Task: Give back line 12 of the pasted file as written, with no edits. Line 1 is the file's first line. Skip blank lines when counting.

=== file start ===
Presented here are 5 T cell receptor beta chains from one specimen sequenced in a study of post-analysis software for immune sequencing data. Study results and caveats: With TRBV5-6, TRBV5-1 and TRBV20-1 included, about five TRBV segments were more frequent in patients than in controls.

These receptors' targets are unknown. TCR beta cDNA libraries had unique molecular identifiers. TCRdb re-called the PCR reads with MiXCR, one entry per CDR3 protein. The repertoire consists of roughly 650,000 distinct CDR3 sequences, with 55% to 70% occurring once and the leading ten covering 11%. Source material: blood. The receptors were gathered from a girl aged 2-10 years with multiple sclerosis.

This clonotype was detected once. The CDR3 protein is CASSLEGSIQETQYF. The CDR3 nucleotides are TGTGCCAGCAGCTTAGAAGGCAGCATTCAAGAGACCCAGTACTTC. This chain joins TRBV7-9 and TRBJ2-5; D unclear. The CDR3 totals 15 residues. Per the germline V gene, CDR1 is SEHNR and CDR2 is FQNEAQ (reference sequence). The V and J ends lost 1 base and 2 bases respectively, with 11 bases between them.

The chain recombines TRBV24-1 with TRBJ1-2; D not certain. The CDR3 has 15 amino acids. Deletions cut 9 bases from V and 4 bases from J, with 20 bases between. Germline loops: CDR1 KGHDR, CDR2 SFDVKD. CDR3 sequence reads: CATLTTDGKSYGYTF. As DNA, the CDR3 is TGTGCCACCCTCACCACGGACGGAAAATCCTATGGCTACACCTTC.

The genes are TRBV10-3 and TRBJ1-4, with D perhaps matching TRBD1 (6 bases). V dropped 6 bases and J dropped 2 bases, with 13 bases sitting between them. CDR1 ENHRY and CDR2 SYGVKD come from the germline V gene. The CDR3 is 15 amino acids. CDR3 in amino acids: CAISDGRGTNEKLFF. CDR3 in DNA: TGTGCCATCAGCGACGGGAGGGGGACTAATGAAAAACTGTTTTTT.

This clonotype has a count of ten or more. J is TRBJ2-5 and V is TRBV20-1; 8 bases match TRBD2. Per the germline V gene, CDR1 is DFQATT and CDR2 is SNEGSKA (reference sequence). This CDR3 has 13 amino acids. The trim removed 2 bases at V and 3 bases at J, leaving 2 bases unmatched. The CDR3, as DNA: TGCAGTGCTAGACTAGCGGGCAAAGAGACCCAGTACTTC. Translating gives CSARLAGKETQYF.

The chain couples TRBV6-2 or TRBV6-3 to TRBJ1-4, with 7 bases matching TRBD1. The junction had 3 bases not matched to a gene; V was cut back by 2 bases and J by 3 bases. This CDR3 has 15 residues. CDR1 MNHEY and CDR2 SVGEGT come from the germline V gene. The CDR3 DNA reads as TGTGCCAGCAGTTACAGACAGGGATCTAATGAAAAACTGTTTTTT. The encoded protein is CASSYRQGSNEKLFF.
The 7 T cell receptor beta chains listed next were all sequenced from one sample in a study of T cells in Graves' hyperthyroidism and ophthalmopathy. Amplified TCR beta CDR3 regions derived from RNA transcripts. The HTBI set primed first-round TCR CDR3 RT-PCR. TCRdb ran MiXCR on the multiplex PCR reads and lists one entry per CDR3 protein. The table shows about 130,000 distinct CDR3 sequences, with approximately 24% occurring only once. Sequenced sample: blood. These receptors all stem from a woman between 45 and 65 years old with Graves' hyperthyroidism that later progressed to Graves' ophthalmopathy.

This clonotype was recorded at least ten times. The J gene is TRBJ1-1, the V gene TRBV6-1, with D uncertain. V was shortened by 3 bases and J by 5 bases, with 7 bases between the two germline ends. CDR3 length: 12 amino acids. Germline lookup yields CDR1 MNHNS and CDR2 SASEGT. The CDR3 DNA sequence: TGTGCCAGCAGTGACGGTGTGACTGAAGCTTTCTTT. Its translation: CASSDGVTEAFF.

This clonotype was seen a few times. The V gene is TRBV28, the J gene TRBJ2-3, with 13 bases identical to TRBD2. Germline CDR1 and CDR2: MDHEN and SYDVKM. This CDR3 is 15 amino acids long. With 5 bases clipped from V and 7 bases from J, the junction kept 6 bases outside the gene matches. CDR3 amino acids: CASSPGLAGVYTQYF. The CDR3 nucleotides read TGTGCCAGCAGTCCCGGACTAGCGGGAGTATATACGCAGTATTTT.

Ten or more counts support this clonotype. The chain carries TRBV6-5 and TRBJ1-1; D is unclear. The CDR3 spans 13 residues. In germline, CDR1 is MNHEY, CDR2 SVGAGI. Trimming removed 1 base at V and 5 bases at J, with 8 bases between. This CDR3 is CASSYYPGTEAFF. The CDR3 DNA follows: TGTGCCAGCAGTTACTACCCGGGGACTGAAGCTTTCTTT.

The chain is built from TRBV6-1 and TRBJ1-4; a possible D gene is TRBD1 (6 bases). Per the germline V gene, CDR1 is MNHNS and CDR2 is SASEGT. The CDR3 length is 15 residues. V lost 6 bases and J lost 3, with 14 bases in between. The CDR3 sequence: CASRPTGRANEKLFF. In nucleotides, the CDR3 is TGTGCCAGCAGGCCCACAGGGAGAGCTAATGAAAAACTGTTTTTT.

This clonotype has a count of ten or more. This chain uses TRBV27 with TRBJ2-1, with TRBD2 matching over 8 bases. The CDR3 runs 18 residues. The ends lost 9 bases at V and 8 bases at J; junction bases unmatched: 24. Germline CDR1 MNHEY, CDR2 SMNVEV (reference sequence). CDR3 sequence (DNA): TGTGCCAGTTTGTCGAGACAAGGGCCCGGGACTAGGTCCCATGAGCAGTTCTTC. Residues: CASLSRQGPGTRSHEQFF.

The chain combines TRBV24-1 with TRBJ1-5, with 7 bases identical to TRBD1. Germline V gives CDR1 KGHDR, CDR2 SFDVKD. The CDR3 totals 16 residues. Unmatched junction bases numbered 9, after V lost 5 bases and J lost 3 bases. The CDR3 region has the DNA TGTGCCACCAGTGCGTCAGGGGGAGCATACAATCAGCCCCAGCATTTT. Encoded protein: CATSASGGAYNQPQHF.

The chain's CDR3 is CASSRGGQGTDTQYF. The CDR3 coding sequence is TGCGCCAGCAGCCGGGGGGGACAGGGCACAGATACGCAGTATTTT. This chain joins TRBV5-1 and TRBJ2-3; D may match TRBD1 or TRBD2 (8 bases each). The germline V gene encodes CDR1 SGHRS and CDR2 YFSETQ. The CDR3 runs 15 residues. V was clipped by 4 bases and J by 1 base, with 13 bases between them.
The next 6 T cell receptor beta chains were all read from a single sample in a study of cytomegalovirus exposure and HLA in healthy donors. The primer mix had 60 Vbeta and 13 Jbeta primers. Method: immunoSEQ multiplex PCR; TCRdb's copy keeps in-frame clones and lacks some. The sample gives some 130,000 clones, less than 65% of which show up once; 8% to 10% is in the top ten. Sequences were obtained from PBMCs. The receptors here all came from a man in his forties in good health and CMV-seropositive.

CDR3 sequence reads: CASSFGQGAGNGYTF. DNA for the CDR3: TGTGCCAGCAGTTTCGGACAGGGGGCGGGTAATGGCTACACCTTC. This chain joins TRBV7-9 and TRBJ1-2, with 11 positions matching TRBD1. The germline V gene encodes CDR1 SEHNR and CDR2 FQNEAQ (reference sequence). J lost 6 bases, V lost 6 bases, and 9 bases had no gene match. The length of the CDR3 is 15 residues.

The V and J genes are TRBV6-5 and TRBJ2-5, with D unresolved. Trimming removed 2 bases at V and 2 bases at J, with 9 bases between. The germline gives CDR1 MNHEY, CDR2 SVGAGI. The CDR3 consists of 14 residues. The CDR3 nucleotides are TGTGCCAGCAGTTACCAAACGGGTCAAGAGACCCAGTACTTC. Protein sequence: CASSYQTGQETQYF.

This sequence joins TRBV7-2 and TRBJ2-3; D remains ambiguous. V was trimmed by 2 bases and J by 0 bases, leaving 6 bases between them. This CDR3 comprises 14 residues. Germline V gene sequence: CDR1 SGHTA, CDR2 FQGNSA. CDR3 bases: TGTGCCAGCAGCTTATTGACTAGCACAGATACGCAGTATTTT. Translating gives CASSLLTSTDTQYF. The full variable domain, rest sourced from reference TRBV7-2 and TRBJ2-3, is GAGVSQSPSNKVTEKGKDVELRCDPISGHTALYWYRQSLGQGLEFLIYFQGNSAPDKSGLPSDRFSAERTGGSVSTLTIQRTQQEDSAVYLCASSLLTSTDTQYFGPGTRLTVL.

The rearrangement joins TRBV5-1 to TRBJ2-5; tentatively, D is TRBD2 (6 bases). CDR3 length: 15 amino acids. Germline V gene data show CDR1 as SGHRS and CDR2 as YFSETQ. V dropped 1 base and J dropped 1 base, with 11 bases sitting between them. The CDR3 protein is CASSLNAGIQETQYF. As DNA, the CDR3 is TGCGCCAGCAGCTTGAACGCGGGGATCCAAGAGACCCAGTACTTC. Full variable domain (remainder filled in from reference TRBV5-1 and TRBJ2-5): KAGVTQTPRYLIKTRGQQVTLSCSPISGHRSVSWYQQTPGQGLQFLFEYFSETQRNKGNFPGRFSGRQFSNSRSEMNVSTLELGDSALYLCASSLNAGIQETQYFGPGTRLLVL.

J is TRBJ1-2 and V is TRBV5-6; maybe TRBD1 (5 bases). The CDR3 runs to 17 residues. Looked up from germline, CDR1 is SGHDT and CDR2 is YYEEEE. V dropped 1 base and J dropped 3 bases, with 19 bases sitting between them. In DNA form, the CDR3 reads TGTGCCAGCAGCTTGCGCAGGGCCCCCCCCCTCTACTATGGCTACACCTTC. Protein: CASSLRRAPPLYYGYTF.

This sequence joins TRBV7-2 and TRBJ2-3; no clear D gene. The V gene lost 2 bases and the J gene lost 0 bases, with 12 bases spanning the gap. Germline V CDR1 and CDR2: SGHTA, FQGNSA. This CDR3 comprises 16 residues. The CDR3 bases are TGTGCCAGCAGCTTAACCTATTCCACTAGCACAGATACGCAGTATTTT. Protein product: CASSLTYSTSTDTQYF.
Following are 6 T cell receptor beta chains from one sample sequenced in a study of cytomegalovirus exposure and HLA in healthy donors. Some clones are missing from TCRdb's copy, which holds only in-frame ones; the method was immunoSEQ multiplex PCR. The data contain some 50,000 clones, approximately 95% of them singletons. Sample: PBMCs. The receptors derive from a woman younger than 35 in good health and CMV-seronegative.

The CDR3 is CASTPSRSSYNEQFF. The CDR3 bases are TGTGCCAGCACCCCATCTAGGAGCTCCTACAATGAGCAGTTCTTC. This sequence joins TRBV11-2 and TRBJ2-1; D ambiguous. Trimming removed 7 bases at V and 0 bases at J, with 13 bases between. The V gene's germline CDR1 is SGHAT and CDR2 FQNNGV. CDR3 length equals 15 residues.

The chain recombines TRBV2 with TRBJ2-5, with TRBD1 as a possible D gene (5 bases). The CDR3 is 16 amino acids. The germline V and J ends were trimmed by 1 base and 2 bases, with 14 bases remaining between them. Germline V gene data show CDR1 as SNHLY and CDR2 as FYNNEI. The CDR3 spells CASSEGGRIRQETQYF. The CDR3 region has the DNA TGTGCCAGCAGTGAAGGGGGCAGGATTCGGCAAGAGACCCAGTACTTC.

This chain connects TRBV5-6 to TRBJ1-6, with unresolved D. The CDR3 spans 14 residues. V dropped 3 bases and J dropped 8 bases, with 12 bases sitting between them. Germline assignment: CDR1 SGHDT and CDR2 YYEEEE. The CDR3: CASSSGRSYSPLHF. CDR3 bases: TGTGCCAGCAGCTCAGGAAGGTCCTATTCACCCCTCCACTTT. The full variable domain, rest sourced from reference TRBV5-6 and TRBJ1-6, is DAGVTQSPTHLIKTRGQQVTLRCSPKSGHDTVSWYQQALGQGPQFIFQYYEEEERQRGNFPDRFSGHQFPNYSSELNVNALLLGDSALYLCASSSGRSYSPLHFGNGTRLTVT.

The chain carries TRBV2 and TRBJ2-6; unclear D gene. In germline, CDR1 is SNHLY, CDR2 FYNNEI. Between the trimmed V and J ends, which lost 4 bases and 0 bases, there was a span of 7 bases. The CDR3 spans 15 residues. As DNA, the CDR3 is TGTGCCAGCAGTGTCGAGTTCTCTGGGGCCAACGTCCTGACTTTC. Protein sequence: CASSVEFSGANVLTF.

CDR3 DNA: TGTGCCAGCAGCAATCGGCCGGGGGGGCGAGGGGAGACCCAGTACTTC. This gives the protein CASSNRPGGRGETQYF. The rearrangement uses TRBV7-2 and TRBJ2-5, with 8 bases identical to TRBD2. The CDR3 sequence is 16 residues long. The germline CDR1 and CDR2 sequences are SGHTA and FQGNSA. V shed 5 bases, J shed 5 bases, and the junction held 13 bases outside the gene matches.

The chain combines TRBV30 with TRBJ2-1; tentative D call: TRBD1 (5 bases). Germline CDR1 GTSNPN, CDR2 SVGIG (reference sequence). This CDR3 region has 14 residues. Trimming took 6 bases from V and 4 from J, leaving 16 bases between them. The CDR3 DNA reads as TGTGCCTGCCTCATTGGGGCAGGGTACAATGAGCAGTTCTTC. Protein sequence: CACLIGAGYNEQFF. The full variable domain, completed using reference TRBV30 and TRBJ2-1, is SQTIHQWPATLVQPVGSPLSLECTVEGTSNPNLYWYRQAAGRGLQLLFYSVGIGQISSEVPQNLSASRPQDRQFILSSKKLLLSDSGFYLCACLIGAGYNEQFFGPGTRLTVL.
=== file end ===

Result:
The chain is built from TRBV6-1 and TRBJ1-4; a possible D gene is TRBD1 (6 bases). Per the germline V gene, CDR1 is MNHNS and CDR2 is SASEGT. The CDR3 length is 15 residues. V lost 6 bases and J lost 3, with 14 bases in between. The CDR3 sequence: CASRPTGRANEKLFF. In nucleotides, the CDR3 is TGTGCCAGCAGGCCCACAGGGAGAGCTAATGAAAAACTGTTTTTT.